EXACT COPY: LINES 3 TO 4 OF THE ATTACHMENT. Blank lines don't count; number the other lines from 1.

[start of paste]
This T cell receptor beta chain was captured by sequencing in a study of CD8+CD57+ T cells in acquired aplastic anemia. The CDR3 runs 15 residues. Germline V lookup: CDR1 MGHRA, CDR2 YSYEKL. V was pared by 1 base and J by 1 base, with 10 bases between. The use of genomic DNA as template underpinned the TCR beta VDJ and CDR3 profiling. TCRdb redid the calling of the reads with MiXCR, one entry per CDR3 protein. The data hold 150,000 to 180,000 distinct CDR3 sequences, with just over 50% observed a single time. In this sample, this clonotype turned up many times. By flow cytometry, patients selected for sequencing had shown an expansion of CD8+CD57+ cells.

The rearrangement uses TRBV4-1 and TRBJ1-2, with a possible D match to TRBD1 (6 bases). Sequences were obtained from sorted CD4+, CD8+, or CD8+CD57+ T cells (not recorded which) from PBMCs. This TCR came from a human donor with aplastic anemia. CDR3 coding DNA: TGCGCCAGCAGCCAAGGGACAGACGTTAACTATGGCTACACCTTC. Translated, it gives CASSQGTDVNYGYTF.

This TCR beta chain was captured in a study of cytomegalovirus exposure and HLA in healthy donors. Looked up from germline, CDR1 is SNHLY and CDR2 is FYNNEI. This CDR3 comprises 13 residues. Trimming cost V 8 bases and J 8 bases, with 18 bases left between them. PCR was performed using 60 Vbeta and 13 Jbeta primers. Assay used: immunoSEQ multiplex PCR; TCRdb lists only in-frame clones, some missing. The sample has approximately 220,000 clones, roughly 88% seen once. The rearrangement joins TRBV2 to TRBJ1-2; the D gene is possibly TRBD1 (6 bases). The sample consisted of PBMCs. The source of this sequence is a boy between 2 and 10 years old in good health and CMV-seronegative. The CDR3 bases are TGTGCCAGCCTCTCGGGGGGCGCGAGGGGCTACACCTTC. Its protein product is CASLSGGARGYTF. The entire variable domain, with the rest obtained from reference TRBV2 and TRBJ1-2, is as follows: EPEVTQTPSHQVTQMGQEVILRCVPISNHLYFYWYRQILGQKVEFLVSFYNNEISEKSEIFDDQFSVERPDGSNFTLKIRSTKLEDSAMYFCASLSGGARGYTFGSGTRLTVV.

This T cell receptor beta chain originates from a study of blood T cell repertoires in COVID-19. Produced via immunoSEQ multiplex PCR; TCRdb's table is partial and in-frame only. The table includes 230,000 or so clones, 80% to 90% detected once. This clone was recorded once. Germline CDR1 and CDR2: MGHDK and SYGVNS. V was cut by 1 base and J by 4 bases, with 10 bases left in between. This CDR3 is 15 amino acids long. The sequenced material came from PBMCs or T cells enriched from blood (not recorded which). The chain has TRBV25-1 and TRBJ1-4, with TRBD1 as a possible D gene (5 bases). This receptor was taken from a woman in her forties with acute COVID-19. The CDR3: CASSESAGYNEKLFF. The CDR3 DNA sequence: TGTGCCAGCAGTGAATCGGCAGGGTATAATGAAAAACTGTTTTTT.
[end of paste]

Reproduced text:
This TCR beta chain was captured in a study of cytomegalovirus exposure and HLA in healthy donors. Looked up from germline, CDR1 is SNHLY and CDR2 is FYNNEI. This CDR3 comprises 13 residues. Trimming cost V 8 bases and J 8 bases, with 18 bases left between them. PCR was performed using 60 Vbeta and 13 Jbeta primers. Assay used: immunoSEQ multiplex PCR; TCRdb lists only in-frame clones, some missing. The sample has approximately 220,000 clones, roughly 88% seen once. The rearrangement joins TRBV2 to TRBJ1-2; the D gene is possibly TRBD1 (6 bases). The sample consisted of PBMCs. The source of this sequence is a boy between 2 and 10 years old in good health and CMV-seronegative. The CDR3 bases are TGTGCCAGCCTCTCGGGGGGCGCGAGGGGCTACACCTTC. Its protein product is CASLSGGARGYTF. The entire variable domain, with the rest obtained from reference TRBV2 and TRBJ1-2, is as follows: EPEVTQTPSHQVTQMGQEVILRCVPISNHLYFYWYRQILGQKVEFLVSFYNNEISEKSEIFDDQFSVERPDGSNFTLKIRSTKLEDSAMYFCASLSGGARGYTFGSGTRLTVV.

This T cell receptor beta chain originates from a study of blood T cell repertoires in COVID-19. Produced via immunoSEQ multiplex PCR; TCRdb's table is partial and in-frame only. The table includes 230,000 or so clones, 80% to 90% detected once. This clone was recorded once. Germline CDR1 and CDR2: MGHDK and SYGVNS. V was cut by 1 base and J by 4 bases, with 10 bases left in between. This CDR3 is 15 amino acids long. The sequenced material came from PBMCs or T cells enriched from blood (not recorded which). The chain has TRBV25-1 and TRBJ1-4, with TRBD1 as a possible D gene (5 bases). This receptor was taken from a woman in her forties with acute COVID-19. The CDR3: CASSESAGYNEKLFF. The CDR3 DNA sequence: TGTGCCAGCAGTGAATCGGCAGGGTATAATGAAAAACTGTTTTTT.